If you are ever going on the Nivernais, allow a month or more. There are lots of lovely places to enjoy and explore. Our 14 days were magical, and tiring! We were on a mission to meet firstly two friends, and then a grand-daughter, hence the speedy trip.
Talkin’ ’bout Migennes-eration – a good place to set off from. (Ho ho ho – Hope I get old before I die . . . )
To reach the Canal du Nivernais from the Canal de Bourgogne we had a short trip out on L’Yonne – a river – wide and flowing much gentler than it had been until quite recently.
The Yonne has some HUGE locks, sometimes with sloping sides and floating pontoons. Not sure about them! (Billy totally unfazed, contemplating the end of the bit of string)
To navigate the locks we had Bill helping with ropes, Stu maintaining our position with the engine and Lesley out of sight with rope between teeth while taking this photo.
At Neron a holiday boat locked us in the lock, making a strange manoeuvre …… something most of us have done in the early days, and no doubt will inadvertently do again at some point in time.
From Neron to heron on the inside of a lock gate – novel way to fish.
Bill spies Auxerre and its heavyweight crouching churches. (Heavyweight crouching churches? . . . . )
Auxerre – first mooring on wall, requiring ladder scramble ashore – fun in a long dress and with a bad back – not!
There are so so many old houses and churches. Lovely lovely meal out with Bill at restaurant behind the red and green sun shades; restaurant is called St Nicholas after the square and after the patron saint of mariners. (Thanks Bill – good to have you on board)
Onto our second mooring – right by a couple of bars, but feeling safe under the godly surveillance of three churches! Mind you if we had know the cost of staying there each night, which was NOT displayed at our mooring point, we would have remained on the wall.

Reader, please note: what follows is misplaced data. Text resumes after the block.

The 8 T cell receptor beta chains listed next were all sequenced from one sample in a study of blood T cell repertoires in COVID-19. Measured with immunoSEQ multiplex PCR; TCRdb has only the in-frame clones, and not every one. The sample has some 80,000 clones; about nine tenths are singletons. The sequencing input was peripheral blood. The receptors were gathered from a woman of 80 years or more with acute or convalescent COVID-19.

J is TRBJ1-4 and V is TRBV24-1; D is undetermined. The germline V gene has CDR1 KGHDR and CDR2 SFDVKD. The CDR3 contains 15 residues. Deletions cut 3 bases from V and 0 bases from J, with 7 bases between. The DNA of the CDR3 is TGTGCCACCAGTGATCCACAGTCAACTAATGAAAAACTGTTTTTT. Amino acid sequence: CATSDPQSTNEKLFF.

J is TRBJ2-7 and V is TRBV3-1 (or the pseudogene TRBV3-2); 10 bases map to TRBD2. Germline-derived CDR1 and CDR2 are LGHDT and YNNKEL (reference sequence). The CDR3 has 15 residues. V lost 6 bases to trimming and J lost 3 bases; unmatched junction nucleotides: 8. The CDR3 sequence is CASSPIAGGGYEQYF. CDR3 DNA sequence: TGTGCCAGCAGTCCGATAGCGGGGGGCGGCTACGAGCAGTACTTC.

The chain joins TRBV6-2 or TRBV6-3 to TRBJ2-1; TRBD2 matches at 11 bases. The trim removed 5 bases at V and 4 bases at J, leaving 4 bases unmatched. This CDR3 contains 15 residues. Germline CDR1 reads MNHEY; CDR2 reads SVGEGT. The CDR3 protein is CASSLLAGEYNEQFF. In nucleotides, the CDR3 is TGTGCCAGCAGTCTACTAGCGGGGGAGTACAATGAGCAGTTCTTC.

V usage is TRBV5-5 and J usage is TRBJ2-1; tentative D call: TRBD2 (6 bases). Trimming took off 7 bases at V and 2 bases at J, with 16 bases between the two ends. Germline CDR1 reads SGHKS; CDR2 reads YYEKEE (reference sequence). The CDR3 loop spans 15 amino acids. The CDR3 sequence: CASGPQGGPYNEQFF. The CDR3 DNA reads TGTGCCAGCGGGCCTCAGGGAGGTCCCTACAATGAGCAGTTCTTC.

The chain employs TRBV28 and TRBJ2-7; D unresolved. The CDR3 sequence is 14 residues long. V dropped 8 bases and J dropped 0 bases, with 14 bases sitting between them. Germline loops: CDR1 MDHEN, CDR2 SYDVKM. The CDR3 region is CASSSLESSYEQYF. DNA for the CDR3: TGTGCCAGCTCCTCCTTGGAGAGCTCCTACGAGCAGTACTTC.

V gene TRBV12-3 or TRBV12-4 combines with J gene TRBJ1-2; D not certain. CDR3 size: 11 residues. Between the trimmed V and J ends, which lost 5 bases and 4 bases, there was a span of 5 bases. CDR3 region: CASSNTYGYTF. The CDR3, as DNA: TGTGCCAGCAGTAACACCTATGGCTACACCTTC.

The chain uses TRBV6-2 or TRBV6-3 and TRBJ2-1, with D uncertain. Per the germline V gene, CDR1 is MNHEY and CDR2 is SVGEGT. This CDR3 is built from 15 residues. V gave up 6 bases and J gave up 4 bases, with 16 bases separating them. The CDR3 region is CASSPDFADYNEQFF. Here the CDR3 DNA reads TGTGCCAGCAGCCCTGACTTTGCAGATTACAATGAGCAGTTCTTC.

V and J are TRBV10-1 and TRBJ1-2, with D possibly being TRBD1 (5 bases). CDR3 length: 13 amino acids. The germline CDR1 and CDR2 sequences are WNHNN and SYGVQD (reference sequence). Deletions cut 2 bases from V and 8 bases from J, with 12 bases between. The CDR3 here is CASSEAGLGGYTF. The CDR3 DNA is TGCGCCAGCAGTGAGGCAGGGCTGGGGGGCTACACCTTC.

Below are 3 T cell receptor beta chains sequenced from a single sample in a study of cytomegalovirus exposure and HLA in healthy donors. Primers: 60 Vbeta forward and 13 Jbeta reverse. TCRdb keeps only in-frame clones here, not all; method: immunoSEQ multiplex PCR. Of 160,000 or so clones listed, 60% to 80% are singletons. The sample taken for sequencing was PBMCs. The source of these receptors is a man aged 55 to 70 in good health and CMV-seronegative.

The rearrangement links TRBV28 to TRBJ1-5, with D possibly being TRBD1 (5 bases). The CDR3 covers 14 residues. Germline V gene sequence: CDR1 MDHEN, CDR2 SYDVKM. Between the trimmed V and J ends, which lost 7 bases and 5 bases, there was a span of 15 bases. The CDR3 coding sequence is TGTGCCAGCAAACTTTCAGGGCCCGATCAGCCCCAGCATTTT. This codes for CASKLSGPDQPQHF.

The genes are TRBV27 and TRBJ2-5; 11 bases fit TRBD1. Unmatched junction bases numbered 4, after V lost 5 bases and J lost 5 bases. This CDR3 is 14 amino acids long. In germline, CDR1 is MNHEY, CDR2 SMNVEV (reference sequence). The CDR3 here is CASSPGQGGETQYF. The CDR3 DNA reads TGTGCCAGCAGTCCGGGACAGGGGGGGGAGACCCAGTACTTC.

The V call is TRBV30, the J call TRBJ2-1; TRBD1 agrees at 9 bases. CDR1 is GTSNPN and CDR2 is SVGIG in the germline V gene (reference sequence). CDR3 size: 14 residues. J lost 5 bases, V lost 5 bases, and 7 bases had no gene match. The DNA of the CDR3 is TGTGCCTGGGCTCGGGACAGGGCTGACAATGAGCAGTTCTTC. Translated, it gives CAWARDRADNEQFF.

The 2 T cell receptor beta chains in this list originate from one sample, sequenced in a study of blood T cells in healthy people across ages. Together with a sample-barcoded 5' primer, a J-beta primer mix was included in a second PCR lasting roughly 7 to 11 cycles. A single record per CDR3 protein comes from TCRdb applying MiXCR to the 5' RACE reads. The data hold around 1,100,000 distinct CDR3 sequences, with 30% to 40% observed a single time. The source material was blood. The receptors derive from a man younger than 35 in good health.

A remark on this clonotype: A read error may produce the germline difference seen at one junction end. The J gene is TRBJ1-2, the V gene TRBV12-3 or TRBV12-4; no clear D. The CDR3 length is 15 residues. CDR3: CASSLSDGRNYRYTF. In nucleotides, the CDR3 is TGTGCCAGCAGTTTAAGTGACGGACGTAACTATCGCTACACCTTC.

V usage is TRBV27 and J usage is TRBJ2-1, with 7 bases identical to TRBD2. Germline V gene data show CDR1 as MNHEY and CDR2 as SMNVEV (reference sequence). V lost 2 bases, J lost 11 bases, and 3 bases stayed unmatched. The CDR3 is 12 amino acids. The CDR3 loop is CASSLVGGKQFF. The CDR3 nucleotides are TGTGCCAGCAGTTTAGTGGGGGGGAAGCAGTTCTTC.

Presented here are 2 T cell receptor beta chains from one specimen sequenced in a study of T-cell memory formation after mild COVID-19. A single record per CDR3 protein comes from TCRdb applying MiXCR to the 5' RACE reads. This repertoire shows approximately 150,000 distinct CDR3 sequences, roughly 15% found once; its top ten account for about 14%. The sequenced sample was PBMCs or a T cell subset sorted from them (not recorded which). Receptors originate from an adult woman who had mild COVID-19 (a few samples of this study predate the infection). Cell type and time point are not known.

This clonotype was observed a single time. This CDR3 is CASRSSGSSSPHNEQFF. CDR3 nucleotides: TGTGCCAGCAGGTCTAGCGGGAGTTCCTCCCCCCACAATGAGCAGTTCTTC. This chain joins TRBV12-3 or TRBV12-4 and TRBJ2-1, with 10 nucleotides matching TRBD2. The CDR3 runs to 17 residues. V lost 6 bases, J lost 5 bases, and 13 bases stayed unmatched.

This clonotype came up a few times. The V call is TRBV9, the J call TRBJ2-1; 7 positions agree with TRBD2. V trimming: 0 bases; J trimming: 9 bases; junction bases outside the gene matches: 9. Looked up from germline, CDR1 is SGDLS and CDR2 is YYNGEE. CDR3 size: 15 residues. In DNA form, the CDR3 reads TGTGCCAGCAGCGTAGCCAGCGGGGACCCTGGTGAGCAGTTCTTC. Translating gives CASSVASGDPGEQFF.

Euro 2016 final; the locals prepare, but I am drinking the wrong colour beer – Kriek. Either sad French or elated Portuguese fans kept us awake much of the night!
Time to leave after two nights with a top up of fuel and water, and a serious lightening of the bank account. Ah well . . . .
We were sort of off the river and into the Canal du Nivernais, although much of the ‘canal’ is delightfully the river. And despite the town’s historical links, Auxerre lock has the most modern surround I have seen.
Some points of interest along the way.
Bailly; there’s a massive wine cave in them there hills! It’s full of creamant bubbly-luscious drinkable stuff. Visited, did tour, tasted, bought some; saving it to savour.
The countryside opened up to reveal hills and pastures, forests and cattle.
On our way down from Bailly we found a pretty little mooring by a bridge near Bazarnes and I was despatched to the village to find bread. Before I found the boulangerie I saw the telltale roof of a lavoir down a little lane. It was one of the most beautiful I have seen, with a small river flowing in one end and out the other. Wish I had had some washing to do!
Mailly-la-Ville was planned as a three night stop, to take us through Bastille Day when (we thought) the locks would all be closed. The three pontoon moorings were just right for us and several other boats, with free water and electricity. The village had character, boulangerie, épicerie and a bar. Really nice stop over place!
On 13th July the local children paraded with lanterns to their firework display on the bridge to Mailly-L’eglise.
Discovering that the locks were open on 14th July we decided to move on south, past the Roches du Saussois ……..
…. enjoying views of L’Yonne …….
…….. fascinated by the antiquity of the Chatel-Censoir lock house, and the modernity of the éclusier’s little office.